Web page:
Are you exhibiting in a country outside your home country? Anxious about how the expo market works there and how your brand will be received? Want to get fully prepared? Then you should know the roadblocks you might stumble upon. This article will detail the challenges commonly faced by international exhibitors.
Whatever you can control in your home country you have taken care of: Messestand design, giving expo graphic on time, sending out invites to your customers, booking of hotel, flights, and meetings for the show. In some cases, arrange a customized booth! However, feeling nervous about exhibiting in a new geography is normal.
Below is a small checklist that will calm your nerves:
Not knowing the host country’s language can create language barriers at the Messestand Design. An easy way of preparing for this beforehand is to hire a person for the exhibition stand who speaks at least 2 of the region’s local languages. Also, do a background check to make sure the person has relevant work experience or is knowledgeable of your industry. This way they can understand the attendees and explain the show displays to them, while also translating for you.
Manning the expo Counter:
Typically, while exhibiting for the first few years, 8-10 people travel from any company for a expo exhibit. Many-a-times, all of them are busy with meetings and hence there is no one at the expo counter. The person hired to communicate doesn’t know the other staff’s role and potential leads. Thus, face-to-face meetings are lost in the process. To solve this challenge, you need to:
- Have your visiting cards with photos on display. That way the translator can associate a name and photo quickly.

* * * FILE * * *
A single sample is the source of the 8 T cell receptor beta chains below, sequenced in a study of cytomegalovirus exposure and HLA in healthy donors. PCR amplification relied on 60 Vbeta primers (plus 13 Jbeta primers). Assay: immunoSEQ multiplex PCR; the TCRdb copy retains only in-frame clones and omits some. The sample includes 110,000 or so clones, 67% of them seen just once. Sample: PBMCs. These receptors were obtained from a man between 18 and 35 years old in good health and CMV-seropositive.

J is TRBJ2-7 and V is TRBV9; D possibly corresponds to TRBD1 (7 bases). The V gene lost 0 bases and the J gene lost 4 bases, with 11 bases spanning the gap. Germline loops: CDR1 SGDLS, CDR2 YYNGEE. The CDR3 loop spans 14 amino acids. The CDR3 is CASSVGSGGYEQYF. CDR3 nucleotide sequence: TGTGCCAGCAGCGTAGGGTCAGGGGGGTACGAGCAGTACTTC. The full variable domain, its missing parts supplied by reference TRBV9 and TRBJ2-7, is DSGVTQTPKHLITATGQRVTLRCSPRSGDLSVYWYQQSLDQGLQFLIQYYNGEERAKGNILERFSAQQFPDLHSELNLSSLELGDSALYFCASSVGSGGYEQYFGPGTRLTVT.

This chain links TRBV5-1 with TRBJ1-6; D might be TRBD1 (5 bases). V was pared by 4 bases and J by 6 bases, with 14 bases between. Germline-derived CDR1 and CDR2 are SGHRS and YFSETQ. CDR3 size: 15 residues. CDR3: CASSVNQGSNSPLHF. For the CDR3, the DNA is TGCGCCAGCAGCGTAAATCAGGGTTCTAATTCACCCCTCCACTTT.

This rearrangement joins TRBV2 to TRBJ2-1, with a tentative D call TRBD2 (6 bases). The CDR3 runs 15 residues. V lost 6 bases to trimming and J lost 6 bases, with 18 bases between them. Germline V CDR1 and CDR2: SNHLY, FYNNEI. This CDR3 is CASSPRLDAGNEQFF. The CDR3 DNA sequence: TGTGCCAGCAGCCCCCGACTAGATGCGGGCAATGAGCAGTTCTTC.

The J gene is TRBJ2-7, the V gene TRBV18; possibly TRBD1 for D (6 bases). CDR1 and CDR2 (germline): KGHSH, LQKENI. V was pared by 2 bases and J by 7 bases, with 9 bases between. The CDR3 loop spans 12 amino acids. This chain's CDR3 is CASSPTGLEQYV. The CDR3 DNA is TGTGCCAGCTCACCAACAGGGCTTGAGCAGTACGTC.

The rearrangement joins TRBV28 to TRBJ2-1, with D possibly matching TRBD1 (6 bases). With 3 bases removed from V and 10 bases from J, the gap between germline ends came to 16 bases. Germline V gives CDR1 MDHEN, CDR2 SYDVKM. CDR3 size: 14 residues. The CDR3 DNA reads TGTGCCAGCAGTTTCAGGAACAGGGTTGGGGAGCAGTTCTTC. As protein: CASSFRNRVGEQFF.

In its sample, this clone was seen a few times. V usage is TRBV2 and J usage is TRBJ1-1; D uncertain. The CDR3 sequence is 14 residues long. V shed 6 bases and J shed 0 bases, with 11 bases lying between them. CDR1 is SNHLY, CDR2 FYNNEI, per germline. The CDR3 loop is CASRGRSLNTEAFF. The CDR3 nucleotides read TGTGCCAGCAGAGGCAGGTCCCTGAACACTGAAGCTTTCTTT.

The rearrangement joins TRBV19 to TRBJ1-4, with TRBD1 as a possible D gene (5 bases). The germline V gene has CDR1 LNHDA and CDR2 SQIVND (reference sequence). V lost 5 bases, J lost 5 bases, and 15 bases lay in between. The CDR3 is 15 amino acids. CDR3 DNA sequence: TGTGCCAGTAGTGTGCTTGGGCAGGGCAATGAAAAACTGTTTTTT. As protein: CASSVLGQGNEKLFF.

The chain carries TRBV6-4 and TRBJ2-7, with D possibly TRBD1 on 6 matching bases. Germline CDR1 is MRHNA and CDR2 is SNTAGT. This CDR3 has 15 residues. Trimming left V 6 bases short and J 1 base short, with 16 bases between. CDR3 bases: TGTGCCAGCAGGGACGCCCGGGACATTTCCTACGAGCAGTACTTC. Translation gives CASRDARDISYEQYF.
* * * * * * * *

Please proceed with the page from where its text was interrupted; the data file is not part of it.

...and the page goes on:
- Provide the translator with a chart, explaining, in brief, each member’s role. This will help them direct the guests to the correct person.
- Fines from organizers: This is often faced by companies exhibiting in other countries. Since they do not know the rules, post-show, they get fined for small or big things. The most common of the lot are:
- Leaving waste material on the aisles: Exhibitors often carry their marketing collaterals in cartons and once they are done they leave the cartons in the aisles. The expo organizers take photos of these and fines the exhibitor after the show. To overcome this and other probable fines, ensure that you act consciously. Do not dirty space inside and outside your stand booth.
- Not following show rules, such as common wall height regulations: Generally, when there is a common wall between 2 or more booths, it is mandatory to cover the backside of the wall in white color. This is to ensure that the person whose Messestand Design is shorter does not suffer by having an exposed or unfinished wall facing inside their expo booth. You should ensure that your agency properly covers any exposed back wall with white paint or fabric.
Keeping small things in mind can go a long way in making your expo a successful one. Be prepared in advance in case you have to think on the spot. Remember that each challenge can be addressed with some presence of mind and initiative from your side.